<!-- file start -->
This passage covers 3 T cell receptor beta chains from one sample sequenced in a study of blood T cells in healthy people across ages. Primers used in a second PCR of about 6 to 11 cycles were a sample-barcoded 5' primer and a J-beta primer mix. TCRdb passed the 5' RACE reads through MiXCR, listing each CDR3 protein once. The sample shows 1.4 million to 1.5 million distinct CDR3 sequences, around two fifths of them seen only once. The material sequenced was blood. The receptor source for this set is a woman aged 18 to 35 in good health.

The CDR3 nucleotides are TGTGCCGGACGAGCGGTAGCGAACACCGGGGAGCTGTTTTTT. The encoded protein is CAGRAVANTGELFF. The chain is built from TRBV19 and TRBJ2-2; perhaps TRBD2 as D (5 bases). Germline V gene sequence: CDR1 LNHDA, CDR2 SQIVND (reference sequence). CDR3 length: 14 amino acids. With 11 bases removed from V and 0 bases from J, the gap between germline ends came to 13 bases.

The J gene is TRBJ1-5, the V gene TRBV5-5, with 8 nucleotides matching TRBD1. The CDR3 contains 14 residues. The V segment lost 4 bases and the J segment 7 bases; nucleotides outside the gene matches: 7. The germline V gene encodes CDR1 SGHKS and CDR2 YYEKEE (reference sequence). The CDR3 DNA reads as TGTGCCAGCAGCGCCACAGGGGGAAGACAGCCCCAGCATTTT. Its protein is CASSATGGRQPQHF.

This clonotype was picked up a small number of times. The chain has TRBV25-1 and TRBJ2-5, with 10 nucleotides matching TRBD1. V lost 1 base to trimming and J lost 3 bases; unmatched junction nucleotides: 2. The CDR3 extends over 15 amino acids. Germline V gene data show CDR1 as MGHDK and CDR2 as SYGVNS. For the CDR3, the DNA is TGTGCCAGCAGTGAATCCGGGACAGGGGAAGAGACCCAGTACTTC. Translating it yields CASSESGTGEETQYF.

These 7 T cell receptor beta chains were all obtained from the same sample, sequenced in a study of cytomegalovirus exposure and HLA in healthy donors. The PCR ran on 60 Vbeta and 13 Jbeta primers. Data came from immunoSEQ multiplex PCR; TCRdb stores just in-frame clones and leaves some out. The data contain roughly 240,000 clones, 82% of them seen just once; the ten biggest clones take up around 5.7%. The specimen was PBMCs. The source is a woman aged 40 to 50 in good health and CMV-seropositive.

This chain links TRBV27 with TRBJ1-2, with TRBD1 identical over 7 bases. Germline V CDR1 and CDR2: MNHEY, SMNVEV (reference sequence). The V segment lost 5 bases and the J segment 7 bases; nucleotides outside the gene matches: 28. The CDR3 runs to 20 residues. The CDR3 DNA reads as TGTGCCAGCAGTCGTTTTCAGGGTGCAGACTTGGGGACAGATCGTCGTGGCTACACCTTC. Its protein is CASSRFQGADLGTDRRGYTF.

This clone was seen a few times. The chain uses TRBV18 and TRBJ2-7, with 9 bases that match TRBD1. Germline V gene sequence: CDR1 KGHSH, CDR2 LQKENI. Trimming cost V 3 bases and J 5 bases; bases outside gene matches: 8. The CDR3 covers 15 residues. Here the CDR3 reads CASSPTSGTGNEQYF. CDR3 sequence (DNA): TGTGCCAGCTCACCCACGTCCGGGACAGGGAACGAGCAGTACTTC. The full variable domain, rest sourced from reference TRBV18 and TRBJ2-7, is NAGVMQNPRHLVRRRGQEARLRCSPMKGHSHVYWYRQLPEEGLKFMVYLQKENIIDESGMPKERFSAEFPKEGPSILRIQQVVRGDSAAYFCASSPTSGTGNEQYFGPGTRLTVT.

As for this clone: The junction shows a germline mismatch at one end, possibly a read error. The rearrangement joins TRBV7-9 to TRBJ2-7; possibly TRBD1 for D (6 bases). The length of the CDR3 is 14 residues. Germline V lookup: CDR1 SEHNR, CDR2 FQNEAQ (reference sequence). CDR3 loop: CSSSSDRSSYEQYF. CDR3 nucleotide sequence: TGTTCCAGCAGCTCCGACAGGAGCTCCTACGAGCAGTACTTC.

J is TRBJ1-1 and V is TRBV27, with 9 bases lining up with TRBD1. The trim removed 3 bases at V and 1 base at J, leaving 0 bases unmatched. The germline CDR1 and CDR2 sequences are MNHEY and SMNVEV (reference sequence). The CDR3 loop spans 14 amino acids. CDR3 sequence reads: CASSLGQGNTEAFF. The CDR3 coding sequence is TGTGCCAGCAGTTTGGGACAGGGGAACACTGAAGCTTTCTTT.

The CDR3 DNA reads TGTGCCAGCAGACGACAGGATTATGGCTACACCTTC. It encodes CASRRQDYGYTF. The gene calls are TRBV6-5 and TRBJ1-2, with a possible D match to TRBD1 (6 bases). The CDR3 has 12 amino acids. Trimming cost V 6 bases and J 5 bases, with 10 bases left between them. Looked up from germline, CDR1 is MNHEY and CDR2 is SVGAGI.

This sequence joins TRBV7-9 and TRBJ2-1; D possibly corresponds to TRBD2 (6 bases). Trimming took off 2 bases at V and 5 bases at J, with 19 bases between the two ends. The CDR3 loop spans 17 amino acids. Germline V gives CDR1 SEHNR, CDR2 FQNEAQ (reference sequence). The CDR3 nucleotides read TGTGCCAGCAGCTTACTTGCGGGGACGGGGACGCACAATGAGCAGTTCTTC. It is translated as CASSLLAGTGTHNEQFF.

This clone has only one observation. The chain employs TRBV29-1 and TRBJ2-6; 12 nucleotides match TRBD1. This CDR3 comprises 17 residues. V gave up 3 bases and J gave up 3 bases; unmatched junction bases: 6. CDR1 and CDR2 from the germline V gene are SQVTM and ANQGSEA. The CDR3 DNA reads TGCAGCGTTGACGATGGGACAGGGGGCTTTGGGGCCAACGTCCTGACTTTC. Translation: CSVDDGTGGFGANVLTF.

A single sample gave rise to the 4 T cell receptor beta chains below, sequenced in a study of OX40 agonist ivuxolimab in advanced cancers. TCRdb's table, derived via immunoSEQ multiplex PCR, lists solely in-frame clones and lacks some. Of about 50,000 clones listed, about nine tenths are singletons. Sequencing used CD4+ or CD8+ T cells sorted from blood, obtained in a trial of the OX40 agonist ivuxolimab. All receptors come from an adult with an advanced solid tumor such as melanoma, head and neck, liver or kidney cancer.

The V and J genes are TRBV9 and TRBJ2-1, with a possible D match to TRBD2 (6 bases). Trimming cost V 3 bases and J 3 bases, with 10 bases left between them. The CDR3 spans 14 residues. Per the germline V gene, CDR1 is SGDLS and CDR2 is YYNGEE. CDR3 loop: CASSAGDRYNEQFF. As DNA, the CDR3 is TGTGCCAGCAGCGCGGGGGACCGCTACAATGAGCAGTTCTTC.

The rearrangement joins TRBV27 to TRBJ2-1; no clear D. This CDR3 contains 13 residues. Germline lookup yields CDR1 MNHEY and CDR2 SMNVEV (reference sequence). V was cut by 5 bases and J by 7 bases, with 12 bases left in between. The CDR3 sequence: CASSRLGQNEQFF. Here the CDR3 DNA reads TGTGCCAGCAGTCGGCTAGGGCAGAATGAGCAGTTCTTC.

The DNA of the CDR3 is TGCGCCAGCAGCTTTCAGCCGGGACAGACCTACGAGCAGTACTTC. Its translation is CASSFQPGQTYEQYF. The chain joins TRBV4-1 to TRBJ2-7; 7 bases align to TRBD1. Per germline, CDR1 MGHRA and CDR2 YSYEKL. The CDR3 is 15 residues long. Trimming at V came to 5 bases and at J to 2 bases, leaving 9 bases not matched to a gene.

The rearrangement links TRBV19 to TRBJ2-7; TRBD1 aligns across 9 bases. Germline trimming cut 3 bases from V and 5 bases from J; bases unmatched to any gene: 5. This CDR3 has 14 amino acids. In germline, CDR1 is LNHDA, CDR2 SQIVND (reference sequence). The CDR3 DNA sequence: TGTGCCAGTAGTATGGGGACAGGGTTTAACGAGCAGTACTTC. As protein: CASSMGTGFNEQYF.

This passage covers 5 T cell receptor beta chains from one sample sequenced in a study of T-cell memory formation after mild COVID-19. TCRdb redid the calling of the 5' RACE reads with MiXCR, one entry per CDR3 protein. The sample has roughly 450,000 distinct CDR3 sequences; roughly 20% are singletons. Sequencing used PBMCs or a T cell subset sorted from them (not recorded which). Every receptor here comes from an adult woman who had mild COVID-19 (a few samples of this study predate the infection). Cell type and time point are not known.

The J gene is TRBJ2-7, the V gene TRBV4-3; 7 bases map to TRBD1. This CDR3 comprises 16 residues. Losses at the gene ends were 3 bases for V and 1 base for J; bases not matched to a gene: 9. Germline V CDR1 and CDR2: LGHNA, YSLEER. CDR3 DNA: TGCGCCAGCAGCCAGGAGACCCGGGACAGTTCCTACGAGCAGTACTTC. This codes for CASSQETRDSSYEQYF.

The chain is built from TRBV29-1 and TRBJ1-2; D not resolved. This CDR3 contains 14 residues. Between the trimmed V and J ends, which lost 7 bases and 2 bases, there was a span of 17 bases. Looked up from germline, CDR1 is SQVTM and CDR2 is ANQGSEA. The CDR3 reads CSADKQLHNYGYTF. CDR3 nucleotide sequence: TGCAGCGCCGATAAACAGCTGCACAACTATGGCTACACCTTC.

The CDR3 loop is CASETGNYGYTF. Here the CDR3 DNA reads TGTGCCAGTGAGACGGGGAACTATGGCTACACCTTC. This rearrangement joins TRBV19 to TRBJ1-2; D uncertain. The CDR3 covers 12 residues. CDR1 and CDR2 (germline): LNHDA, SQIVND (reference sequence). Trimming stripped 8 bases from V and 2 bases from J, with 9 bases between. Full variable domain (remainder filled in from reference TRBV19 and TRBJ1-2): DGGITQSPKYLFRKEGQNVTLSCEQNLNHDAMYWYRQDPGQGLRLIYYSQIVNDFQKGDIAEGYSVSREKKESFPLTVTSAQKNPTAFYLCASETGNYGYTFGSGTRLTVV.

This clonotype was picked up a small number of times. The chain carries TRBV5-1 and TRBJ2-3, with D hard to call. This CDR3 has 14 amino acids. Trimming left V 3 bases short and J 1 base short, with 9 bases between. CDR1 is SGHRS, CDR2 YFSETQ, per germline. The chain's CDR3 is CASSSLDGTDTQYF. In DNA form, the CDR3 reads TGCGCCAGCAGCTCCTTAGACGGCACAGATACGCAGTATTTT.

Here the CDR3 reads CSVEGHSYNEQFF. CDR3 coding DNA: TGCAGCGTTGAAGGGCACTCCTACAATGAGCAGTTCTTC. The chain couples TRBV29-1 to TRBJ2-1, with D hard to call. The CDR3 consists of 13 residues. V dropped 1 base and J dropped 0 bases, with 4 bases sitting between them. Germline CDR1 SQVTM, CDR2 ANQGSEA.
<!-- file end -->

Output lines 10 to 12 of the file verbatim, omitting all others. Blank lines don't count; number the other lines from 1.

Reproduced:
The CDR3 DNA reads TGTGCCAGCAGACGACAGGATTATGGCTACACCTTC. It encodes CASRRQDYGYTF. The gene calls are TRBV6-5 and TRBJ1-2, with a possible D match to TRBD1 (6 bases). The CDR3 has 12 amino acids. Trimming cost V 6 bases and J 5 bases, with 10 bases left between them. Looked up from germline, CDR1 is MNHEY and CDR2 is SVGAGI.

This sequence joins TRBV7-9 and TRBJ2-1; D possibly corresponds to TRBD2 (6 bases). Trimming took off 2 bases at V and 5 bases at J, with 19 bases between the two ends. The CDR3 loop spans 17 amino acids. Germline V gives CDR1 SEHNR, CDR2 FQNEAQ (reference sequence). The CDR3 nucleotides read TGTGCCAGCAGCTTACTTGCGGGGACGGGGACGCACAATGAGCAGTTCTTC. It is translated as CASSLLAGTGTHNEQFF.

This clone has only one observation. The chain employs TRBV29-1 and TRBJ2-6; 12 nucleotides match TRBD1. This CDR3 comprises 17 residues. V gave up 3 bases and J gave up 3 bases; unmatched junction bases: 6. CDR1 and CDR2 from the germline V gene are SQVTM and ANQGSEA. The CDR3 DNA reads TGCAGCGTTGACGATGGGACAGGGGGCTTTGGGGCCAACGTCCTGACTTTC. Translation: CSVDDGTGGFGANVLTF.